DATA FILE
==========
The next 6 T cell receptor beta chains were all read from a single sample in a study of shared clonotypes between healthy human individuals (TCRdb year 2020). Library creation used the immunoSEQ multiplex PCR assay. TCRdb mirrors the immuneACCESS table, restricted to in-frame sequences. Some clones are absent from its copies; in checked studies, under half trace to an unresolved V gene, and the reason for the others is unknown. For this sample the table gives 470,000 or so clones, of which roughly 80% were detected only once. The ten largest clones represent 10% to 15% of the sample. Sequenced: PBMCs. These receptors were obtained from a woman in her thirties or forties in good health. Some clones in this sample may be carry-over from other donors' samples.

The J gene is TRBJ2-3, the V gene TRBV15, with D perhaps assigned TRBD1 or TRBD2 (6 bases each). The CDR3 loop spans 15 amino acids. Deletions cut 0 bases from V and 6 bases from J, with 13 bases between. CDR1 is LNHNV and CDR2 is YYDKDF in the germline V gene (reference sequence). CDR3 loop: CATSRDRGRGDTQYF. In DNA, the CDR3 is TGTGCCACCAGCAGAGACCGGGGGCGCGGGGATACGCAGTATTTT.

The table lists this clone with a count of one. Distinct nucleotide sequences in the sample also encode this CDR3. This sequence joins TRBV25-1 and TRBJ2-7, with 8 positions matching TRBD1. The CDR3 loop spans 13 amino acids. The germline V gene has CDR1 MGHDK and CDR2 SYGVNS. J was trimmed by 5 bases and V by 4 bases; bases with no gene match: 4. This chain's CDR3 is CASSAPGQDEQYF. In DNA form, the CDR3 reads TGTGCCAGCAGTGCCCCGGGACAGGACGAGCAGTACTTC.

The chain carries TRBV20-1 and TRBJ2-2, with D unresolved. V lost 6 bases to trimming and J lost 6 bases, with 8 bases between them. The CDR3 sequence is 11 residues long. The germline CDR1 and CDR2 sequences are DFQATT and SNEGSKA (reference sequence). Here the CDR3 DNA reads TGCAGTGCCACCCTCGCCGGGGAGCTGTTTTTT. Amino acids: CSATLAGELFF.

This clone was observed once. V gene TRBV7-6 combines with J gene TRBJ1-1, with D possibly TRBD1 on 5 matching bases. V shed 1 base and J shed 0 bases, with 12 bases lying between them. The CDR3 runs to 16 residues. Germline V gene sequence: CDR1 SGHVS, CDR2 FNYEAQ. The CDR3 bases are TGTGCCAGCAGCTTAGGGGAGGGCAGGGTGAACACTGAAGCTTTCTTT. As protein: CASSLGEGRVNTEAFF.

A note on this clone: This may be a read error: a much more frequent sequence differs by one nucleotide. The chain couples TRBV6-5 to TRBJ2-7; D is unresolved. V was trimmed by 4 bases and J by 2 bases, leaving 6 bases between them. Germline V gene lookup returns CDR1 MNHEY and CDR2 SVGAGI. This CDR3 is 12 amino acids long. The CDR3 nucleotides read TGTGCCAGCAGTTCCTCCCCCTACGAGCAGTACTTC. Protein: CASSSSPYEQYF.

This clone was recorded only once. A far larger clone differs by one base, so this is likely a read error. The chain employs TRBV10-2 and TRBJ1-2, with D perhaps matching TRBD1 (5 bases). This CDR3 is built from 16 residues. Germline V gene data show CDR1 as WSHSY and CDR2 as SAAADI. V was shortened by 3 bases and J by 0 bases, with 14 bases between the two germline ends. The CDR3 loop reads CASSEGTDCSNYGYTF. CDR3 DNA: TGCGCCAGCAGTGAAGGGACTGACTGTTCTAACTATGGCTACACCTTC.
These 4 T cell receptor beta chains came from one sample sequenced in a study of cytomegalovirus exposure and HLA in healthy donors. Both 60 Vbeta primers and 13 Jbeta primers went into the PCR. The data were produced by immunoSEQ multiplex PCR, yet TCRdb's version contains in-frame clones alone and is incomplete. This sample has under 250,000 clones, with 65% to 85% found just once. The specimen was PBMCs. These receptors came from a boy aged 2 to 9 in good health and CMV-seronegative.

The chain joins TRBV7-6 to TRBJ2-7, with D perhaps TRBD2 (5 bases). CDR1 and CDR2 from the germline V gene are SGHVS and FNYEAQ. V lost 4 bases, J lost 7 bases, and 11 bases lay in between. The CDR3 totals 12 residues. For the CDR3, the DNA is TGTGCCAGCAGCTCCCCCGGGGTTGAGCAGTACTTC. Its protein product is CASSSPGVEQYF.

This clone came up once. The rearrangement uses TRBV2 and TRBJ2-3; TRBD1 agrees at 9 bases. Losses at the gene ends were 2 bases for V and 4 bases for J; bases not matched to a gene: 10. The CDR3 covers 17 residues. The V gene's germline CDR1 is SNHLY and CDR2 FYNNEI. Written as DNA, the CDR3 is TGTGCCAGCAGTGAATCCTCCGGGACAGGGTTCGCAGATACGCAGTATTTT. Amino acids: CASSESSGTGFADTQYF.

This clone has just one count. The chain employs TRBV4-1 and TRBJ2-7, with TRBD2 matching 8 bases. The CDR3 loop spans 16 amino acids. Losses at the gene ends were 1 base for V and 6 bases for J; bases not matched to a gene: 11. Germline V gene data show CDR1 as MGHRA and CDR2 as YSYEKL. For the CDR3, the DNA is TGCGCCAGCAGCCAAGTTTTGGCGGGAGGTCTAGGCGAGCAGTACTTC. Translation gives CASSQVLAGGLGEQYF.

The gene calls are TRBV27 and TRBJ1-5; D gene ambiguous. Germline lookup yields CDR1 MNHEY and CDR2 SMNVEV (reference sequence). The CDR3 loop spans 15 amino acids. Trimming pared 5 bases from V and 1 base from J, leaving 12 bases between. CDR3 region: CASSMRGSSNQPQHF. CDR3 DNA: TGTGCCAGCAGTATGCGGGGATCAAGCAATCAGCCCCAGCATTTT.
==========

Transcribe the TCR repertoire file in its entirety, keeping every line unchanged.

The next 6 T cell receptor beta chains were all read from a single sample in a study of shared clonotypes between healthy human individuals (TCRdb year 2020). Library creation used the immunoSEQ multiplex PCR assay. TCRdb mirrors the immuneACCESS table, restricted to in-frame sequences. Some clones are absent from its copies; in checked studies, under half trace to an unresolved V gene, and the reason for the others is unknown. For this sample the table gives 470,000 or so clones, of which roughly 80% were detected only once. The ten largest clones represent 10% to 15% of the sample. Sequenced: PBMCs. These receptors were obtained from a woman in her thirties or forties in good health. Some clones in this sample may be carry-over from other donors' samples.

The J gene is TRBJ2-3, the V gene TRBV15, with D perhaps assigned TRBD1 or TRBD2 (6 bases each). The CDR3 loop spans 15 amino acids. Deletions cut 0 bases from V and 6 bases from J, with 13 bases between. CDR1 is LNHNV and CDR2 is YYDKDF in the germline V gene (reference sequence). CDR3 loop: CATSRDRGRGDTQYF. In DNA, the CDR3 is TGTGCCACCAGCAGAGACCGGGGGCGCGGGGATACGCAGTATTTT.

The table lists this clone with a count of one. Distinct nucleotide sequences in the sample also encode this CDR3. This sequence joins TRBV25-1 and TRBJ2-7, with 8 positions matching TRBD1. The CDR3 loop spans 13 amino acids. The germline V gene has CDR1 MGHDK and CDR2 SYGVNS. J was trimmed by 5 bases and V by 4 bases; bases with no gene match: 4. This chain's CDR3 is CASSAPGQDEQYF. In DNA form, the CDR3 reads TGTGCCAGCAGTGCCCCGGGACAGGACGAGCAGTACTTC.

The chain carries TRBV20-1 and TRBJ2-2, with D unresolved. V lost 6 bases to trimming and J lost 6 bases, with 8 bases between them. The CDR3 sequence is 11 residues long. The germline CDR1 and CDR2 sequences are DFQATT and SNEGSKA (reference sequence). Here the CDR3 DNA reads TGCAGTGCCACCCTCGCCGGGGAGCTGTTTTTT. Amino acids: CSATLAGELFF.

This clone was observed once. V gene TRBV7-6 combines with J gene TRBJ1-1, with D possibly TRBD1 on 5 matching bases. V shed 1 base and J shed 0 bases, with 12 bases lying between them. The CDR3 runs to 16 residues. Germline V gene sequence: CDR1 SGHVS, CDR2 FNYEAQ. The CDR3 bases are TGTGCCAGCAGCTTAGGGGAGGGCAGGGTGAACACTGAAGCTTTCTTT. As protein: CASSLGEGRVNTEAFF.

A note on this clone: This may be a read error: a much more frequent sequence differs by one nucleotide. The chain couples TRBV6-5 to TRBJ2-7; D is unresolved. V was trimmed by 4 bases and J by 2 bases, leaving 6 bases between them. Germline V gene lookup returns CDR1 MNHEY and CDR2 SVGAGI. This CDR3 is 12 amino acids long. The CDR3 nucleotides read TGTGCCAGCAGTTCCTCCCCCTACGAGCAGTACTTC. Protein: CASSSSPYEQYF.

This clone was recorded only once. A far larger clone differs by one base, so this is likely a read error. The chain employs TRBV10-2 and TRBJ1-2, with D perhaps matching TRBD1 (5 bases). This CDR3 is built from 16 residues. Germline V gene data show CDR1 as WSHSY and CDR2 as SAAADI. V was shortened by 3 bases and J by 0 bases, with 14 bases between the two germline ends. The CDR3 loop reads CASSEGTDCSNYGYTF. CDR3 DNA: TGCGCCAGCAGTGAAGGGACTGACTGTTCTAACTATGGCTACACCTTC.
These 4 T cell receptor beta chains came from one sample sequenced in a study of cytomegalovirus exposure and HLA in healthy donors. Both 60 Vbeta primers and 13 Jbeta primers went into the PCR. The data were produced by immunoSEQ multiplex PCR, yet TCRdb's version contains in-frame clones alone and is incomplete. This sample has under 250,000 clones, with 65% to 85% found just once. The specimen was PBMCs. These receptors came from a boy aged 2 to 9 in good health and CMV-seronegative.

The chain joins TRBV7-6 to TRBJ2-7, with D perhaps TRBD2 (5 bases). CDR1 and CDR2 from the germline V gene are SGHVS and FNYEAQ. V lost 4 bases, J lost 7 bases, and 11 bases lay in between. The CDR3 totals 12 residues. For the CDR3, the DNA is TGTGCCAGCAGCTCCCCCGGGGTTGAGCAGTACTTC. Its protein product is CASSSPGVEQYF.

This clone came up once. The rearrangement uses TRBV2 and TRBJ2-3; TRBD1 agrees at 9 bases. Losses at the gene ends were 2 bases for V and 4 bases for J; bases not matched to a gene: 10. The CDR3 covers 17 residues. The V gene's germline CDR1 is SNHLY and CDR2 FYNNEI. Written as DNA, the CDR3 is TGTGCCAGCAGTGAATCCTCCGGGACAGGGTTCGCAGATACGCAGTATTTT. Amino acids: CASSESSGTGFADTQYF.

This clone has just one count. The chain employs TRBV4-1 and TRBJ2-7, with TRBD2 matching 8 bases. The CDR3 loop spans 16 amino acids. Losses at the gene ends were 1 base for V and 6 bases for J; bases not matched to a gene: 11. Germline V gene data show CDR1 as MGHRA and CDR2 as YSYEKL. For the CDR3, the DNA is TGCGCCAGCAGCCAAGTTTTGGCGGGAGGTCTAGGCGAGCAGTACTTC. Translation gives CASSQVLAGGLGEQYF.

The gene calls are TRBV27 and TRBJ1-5; D gene ambiguous. Germline lookup yields CDR1 MNHEY and CDR2 SMNVEV (reference sequence). The CDR3 loop spans 15 amino acids. Trimming pared 5 bases from V and 1 base from J, leaving 12 bases between. CDR3 region: CASSMRGSSNQPQHF. CDR3 DNA: TGTGCCAGCAGTATGCGGGGATCAAGCAATCAGCCCCAGCATTTT.